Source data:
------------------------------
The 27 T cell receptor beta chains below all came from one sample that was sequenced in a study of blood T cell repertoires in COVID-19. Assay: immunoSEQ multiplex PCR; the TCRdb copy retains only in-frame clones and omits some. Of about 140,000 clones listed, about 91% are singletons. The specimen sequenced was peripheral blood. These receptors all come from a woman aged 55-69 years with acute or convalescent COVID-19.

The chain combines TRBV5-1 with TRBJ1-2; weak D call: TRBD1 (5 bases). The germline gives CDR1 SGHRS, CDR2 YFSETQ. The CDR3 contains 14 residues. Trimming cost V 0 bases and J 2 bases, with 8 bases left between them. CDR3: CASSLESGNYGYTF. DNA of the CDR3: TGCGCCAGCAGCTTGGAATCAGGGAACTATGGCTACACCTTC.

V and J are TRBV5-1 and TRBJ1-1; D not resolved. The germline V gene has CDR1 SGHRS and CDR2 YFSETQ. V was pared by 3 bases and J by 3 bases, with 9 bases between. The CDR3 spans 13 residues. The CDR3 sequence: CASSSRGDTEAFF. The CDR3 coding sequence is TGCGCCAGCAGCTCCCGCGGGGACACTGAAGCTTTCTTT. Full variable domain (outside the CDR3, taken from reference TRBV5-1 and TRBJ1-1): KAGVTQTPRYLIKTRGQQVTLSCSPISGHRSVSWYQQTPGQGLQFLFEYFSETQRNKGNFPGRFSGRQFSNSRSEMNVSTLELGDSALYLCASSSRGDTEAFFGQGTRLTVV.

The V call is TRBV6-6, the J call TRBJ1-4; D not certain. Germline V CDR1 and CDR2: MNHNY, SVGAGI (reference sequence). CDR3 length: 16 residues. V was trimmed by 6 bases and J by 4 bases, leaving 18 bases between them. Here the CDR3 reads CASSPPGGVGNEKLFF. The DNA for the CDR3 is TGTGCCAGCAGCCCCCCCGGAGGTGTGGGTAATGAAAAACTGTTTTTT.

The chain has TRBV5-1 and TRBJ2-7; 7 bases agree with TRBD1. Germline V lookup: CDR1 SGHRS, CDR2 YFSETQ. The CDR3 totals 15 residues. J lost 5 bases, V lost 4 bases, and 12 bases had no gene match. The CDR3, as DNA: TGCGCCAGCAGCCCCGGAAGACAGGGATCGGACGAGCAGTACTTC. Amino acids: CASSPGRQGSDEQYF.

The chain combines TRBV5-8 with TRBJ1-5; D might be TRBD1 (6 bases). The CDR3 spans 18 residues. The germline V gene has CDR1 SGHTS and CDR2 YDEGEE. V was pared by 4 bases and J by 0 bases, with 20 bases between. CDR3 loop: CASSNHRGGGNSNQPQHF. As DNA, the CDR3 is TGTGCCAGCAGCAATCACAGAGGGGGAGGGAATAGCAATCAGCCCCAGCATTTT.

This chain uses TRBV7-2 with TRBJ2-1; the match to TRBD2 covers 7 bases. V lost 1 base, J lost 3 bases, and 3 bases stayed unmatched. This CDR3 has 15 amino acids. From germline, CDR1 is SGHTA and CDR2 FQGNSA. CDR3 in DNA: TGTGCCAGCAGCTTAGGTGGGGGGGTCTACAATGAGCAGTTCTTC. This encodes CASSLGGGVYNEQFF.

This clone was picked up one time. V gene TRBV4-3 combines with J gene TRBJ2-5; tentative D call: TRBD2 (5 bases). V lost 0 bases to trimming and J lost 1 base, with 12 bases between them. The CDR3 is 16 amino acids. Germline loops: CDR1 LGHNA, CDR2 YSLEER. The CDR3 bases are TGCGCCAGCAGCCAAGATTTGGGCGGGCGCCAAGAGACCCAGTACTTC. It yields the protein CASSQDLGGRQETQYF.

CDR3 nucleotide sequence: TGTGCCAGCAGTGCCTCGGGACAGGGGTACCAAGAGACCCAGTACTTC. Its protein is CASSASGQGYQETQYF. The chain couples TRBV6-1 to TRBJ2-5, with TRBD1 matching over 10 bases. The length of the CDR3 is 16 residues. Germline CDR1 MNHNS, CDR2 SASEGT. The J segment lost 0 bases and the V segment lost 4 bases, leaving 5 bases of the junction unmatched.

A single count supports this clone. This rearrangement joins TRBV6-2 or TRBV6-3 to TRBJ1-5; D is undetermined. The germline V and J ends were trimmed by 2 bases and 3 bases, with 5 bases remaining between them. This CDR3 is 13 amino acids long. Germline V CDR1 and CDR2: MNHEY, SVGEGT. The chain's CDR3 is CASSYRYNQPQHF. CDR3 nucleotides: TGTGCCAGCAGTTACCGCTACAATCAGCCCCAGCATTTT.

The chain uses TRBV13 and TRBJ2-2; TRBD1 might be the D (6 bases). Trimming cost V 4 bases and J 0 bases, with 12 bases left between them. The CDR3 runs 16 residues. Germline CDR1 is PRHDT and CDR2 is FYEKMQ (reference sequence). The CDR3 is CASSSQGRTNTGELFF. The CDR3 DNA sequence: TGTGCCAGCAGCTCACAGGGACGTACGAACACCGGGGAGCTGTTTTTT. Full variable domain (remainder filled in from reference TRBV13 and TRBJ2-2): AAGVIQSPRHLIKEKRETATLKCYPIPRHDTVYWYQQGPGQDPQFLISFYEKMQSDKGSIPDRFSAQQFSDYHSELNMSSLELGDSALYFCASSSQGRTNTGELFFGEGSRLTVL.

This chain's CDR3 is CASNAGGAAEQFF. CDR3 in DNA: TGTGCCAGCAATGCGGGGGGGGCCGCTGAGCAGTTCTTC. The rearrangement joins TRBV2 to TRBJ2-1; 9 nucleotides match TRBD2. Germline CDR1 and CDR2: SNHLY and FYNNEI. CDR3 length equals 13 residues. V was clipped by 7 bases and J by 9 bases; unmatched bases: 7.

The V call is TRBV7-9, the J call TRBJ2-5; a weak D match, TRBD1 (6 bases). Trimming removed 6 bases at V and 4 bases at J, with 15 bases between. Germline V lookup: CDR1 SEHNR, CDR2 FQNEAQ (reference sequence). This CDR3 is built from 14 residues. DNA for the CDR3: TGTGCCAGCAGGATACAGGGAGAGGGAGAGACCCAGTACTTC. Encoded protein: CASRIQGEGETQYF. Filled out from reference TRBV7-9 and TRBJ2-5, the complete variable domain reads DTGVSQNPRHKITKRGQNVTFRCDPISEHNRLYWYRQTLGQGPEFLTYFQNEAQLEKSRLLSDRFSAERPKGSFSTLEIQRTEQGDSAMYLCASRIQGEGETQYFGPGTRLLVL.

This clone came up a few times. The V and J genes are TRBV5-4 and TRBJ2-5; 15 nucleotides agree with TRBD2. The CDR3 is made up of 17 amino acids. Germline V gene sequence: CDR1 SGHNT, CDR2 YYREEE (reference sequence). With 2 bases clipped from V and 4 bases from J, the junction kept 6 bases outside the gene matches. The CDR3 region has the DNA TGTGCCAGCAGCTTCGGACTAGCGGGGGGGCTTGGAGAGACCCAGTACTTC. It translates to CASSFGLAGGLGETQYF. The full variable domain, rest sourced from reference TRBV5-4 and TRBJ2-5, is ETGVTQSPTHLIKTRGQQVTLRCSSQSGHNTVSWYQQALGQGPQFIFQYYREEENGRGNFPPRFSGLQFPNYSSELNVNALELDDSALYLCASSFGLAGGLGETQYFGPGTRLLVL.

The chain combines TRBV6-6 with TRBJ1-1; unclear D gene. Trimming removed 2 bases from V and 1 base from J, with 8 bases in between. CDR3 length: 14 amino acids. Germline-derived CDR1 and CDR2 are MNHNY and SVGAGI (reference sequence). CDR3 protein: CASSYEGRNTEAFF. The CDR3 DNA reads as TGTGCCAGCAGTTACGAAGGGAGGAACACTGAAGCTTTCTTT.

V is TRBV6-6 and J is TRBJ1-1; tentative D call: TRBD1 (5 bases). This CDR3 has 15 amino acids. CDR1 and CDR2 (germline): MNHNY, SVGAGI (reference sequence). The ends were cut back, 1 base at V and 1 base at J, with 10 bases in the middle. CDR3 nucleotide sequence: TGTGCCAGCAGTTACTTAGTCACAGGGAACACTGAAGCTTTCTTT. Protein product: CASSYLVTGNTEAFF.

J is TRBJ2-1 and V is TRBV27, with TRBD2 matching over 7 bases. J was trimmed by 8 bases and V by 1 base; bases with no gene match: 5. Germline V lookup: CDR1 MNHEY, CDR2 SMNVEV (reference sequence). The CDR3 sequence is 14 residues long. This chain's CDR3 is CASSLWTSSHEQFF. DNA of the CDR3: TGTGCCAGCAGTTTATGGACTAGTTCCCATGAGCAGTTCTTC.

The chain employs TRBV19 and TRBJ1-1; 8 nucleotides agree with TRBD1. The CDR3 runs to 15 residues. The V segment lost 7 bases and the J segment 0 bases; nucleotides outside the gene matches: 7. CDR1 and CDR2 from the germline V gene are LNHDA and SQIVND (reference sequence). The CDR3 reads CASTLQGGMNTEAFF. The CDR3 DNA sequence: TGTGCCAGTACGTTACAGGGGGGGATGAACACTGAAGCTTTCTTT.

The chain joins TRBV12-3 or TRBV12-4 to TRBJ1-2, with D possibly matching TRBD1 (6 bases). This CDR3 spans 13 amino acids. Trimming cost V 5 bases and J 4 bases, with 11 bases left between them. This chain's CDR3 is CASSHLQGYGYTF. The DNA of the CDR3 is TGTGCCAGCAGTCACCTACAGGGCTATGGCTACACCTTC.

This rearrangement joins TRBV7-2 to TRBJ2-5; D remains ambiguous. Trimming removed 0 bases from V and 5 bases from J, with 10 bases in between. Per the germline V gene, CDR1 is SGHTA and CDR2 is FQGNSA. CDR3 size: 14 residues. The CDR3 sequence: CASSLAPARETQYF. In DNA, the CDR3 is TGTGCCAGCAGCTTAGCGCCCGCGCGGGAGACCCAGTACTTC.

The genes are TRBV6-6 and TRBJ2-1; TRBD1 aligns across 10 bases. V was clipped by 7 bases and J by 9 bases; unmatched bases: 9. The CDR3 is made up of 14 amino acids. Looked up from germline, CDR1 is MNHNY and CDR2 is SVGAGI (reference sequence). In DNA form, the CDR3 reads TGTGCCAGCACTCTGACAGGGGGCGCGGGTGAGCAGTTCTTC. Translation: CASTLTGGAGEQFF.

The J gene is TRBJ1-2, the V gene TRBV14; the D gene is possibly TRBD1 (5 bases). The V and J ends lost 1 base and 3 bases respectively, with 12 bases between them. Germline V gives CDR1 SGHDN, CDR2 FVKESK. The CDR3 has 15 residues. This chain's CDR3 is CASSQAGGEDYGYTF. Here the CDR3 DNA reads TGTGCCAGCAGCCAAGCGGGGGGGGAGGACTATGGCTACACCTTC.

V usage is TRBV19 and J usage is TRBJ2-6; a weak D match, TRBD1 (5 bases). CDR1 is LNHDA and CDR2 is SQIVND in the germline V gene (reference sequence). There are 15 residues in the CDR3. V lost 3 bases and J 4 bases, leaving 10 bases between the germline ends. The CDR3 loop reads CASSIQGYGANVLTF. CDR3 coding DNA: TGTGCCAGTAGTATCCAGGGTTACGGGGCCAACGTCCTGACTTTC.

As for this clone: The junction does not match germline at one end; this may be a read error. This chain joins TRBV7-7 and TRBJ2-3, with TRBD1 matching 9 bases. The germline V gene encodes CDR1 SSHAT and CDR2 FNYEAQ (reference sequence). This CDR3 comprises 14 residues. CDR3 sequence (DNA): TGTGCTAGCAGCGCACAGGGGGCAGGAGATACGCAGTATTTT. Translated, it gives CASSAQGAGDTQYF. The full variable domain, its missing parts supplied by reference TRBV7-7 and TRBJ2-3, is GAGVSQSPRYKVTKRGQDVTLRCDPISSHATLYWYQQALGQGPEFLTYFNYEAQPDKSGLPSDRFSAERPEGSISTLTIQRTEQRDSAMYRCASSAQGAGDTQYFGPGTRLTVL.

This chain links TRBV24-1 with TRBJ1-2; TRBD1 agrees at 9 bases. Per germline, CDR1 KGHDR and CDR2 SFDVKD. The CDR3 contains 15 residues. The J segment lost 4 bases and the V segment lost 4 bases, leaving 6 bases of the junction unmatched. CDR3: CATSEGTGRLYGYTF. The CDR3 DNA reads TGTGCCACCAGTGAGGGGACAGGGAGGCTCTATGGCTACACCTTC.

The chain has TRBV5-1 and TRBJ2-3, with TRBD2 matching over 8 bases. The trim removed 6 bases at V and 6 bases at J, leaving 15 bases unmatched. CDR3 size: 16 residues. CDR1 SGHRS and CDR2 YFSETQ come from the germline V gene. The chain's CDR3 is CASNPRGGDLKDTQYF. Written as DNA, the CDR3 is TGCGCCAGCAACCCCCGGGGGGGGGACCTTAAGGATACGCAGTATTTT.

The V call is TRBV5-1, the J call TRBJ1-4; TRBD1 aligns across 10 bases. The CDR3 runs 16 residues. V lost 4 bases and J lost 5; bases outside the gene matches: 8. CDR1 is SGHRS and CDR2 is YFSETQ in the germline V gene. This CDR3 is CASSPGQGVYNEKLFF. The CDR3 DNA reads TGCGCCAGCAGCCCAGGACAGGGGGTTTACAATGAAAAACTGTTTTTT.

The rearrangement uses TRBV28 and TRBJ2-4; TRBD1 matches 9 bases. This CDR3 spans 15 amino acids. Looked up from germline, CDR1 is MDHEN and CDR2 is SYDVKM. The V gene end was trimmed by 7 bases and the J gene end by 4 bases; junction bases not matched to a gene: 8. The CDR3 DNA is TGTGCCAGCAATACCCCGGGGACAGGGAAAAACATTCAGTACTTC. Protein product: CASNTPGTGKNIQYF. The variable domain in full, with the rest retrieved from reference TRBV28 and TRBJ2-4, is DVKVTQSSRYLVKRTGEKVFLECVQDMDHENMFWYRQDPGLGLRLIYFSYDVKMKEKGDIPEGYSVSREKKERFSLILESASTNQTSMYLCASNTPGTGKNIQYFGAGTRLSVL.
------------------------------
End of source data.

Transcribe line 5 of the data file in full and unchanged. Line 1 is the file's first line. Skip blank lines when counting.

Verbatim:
The chain has TRBV5-1 and TRBJ2-7; 7 bases agree with TRBD1. Germline V lookup: CDR1 SGHRS, CDR2 YFSETQ. The CDR3 totals 15 residues. J lost 5 bases, V lost 4 bases, and 12 bases had no gene match. The CDR3, as DNA: TGCGCCAGCAGCCCCGGAAGACAGGGATCGGACGAGCAGTACTTC. Amino acids: CASSPGRQGSDEQYF.